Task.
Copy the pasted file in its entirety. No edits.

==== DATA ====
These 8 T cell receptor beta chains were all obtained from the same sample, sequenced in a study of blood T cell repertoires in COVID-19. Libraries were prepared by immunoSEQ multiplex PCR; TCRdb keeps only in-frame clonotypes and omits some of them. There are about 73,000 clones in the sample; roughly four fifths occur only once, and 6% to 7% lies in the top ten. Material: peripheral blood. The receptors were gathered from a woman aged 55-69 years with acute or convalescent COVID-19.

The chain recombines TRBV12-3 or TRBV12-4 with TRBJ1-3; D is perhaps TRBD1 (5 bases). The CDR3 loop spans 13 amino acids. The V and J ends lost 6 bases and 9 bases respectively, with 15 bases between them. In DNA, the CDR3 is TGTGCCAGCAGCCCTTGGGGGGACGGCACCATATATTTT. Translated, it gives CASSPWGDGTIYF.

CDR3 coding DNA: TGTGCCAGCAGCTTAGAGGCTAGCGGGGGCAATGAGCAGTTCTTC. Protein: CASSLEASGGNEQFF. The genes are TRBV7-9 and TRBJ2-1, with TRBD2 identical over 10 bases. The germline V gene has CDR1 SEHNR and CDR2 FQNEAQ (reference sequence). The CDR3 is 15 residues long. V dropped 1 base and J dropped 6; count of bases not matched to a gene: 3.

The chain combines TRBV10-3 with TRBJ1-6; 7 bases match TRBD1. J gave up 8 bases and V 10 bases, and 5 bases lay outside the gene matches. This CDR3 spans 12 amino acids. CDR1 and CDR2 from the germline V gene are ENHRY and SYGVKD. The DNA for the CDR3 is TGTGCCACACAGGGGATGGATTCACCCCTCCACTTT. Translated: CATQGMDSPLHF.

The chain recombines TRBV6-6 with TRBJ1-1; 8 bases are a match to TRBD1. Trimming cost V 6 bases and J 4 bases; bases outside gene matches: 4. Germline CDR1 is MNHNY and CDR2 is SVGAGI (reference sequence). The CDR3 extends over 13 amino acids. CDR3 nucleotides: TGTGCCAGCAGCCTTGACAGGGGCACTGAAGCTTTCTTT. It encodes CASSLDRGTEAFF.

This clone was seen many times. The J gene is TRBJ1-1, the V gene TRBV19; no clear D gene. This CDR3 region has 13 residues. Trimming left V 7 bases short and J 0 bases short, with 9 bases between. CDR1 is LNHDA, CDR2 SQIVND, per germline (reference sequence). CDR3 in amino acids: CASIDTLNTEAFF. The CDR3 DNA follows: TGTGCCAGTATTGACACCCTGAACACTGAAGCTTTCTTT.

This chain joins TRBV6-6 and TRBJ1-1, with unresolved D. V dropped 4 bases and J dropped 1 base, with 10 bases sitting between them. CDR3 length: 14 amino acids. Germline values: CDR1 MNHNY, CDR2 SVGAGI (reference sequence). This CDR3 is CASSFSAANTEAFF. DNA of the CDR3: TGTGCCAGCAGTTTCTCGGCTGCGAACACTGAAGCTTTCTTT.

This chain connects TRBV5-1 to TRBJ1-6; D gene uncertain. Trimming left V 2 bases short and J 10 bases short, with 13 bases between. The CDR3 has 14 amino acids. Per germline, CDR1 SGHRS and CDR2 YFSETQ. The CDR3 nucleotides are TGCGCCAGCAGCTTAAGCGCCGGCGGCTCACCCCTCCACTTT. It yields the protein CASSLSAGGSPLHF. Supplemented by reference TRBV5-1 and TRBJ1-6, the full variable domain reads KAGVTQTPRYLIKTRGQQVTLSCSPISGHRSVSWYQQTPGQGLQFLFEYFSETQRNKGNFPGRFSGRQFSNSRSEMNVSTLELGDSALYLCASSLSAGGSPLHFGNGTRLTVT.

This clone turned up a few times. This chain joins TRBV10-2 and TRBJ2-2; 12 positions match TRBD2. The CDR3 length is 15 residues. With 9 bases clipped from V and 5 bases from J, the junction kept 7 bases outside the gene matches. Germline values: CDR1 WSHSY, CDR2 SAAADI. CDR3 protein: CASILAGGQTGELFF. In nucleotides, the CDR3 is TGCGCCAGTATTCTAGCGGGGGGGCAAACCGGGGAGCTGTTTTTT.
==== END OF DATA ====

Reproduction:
These 8 T cell receptor beta chains were all obtained from the same sample, sequenced in a study of blood T cell repertoires in COVID-19. Libraries were prepared by immunoSEQ multiplex PCR; TCRdb keeps only in-frame clonotypes and omits some of them. There are about 73,000 clones in the sample; roughly four fifths occur only once, and 6% to 7% lies in the top ten. Material: peripheral blood. The receptors were gathered from a woman aged 55-69 years with acute or convalescent COVID-19.

The chain recombines TRBV12-3 or TRBV12-4 with TRBJ1-3; D is perhaps TRBD1 (5 bases). The CDR3 loop spans 13 amino acids. The V and J ends lost 6 bases and 9 bases respectively, with 15 bases between them. In DNA, the CDR3 is TGTGCCAGCAGCCCTTGGGGGGACGGCACCATATATTTT. Translated, it gives CASSPWGDGTIYF.

CDR3 coding DNA: TGTGCCAGCAGCTTAGAGGCTAGCGGGGGCAATGAGCAGTTCTTC. Protein: CASSLEASGGNEQFF. The genes are TRBV7-9 and TRBJ2-1, with TRBD2 identical over 10 bases. The germline V gene has CDR1 SEHNR and CDR2 FQNEAQ (reference sequence). The CDR3 is 15 residues long. V dropped 1 base and J dropped 6; count of bases not matched to a gene: 3.

The chain combines TRBV10-3 with TRBJ1-6; 7 bases match TRBD1. J gave up 8 bases and V 10 bases, and 5 bases lay outside the gene matches. This CDR3 spans 12 amino acids. CDR1 and CDR2 from the germline V gene are ENHRY and SYGVKD. The DNA for the CDR3 is TGTGCCACACAGGGGATGGATTCACCCCTCCACTTT. Translated: CATQGMDSPLHF.

The chain recombines TRBV6-6 with TRBJ1-1; 8 bases are a match to TRBD1. Trimming cost V 6 bases and J 4 bases; bases outside gene matches: 4. Germline CDR1 is MNHNY and CDR2 is SVGAGI (reference sequence). The CDR3 extends over 13 amino acids. CDR3 nucleotides: TGTGCCAGCAGCCTTGACAGGGGCACTGAAGCTTTCTTT. It encodes CASSLDRGTEAFF.

This clone was seen many times. The J gene is TRBJ1-1, the V gene TRBV19; no clear D gene. This CDR3 region has 13 residues. Trimming left V 7 bases short and J 0 bases short, with 9 bases between. CDR1 is LNHDA, CDR2 SQIVND, per germline (reference sequence). CDR3 in amino acids: CASIDTLNTEAFF. The CDR3 DNA follows: TGTGCCAGTATTGACACCCTGAACACTGAAGCTTTCTTT.

This chain joins TRBV6-6 and TRBJ1-1, with unresolved D. V dropped 4 bases and J dropped 1 base, with 10 bases sitting between them. CDR3 length: 14 amino acids. Germline values: CDR1 MNHNY, CDR2 SVGAGI (reference sequence). This CDR3 is CASSFSAANTEAFF. DNA of the CDR3: TGTGCCAGCAGTTTCTCGGCTGCGAACACTGAAGCTTTCTTT.

This chain connects TRBV5-1 to TRBJ1-6; D gene uncertain. Trimming left V 2 bases short and J 10 bases short, with 13 bases between. The CDR3 has 14 amino acids. Per germline, CDR1 SGHRS and CDR2 YFSETQ. The CDR3 nucleotides are TGCGCCAGCAGCTTAAGCGCCGGCGGCTCACCCCTCCACTTT. It yields the protein CASSLSAGGSPLHF. Supplemented by reference TRBV5-1 and TRBJ1-6, the full variable domain reads KAGVTQTPRYLIKTRGQQVTLSCSPISGHRSVSWYQQTPGQGLQFLFEYFSETQRNKGNFPGRFSGRQFSNSRSEMNVSTLELGDSALYLCASSLSAGGSPLHFGNGTRLTVT.

This clone turned up a few times. This chain joins TRBV10-2 and TRBJ2-2; 12 positions match TRBD2. The CDR3 length is 15 residues. With 9 bases clipped from V and 5 bases from J, the junction kept 7 bases outside the gene matches. Germline values: CDR1 WSHSY, CDR2 SAAADI. CDR3 protein: CASILAGGQTGELFF. In nucleotides, the CDR3 is TGCGCCAGTATTCTAGCGGGGGGGCAAACCGGGGAGCTGTTTTTT.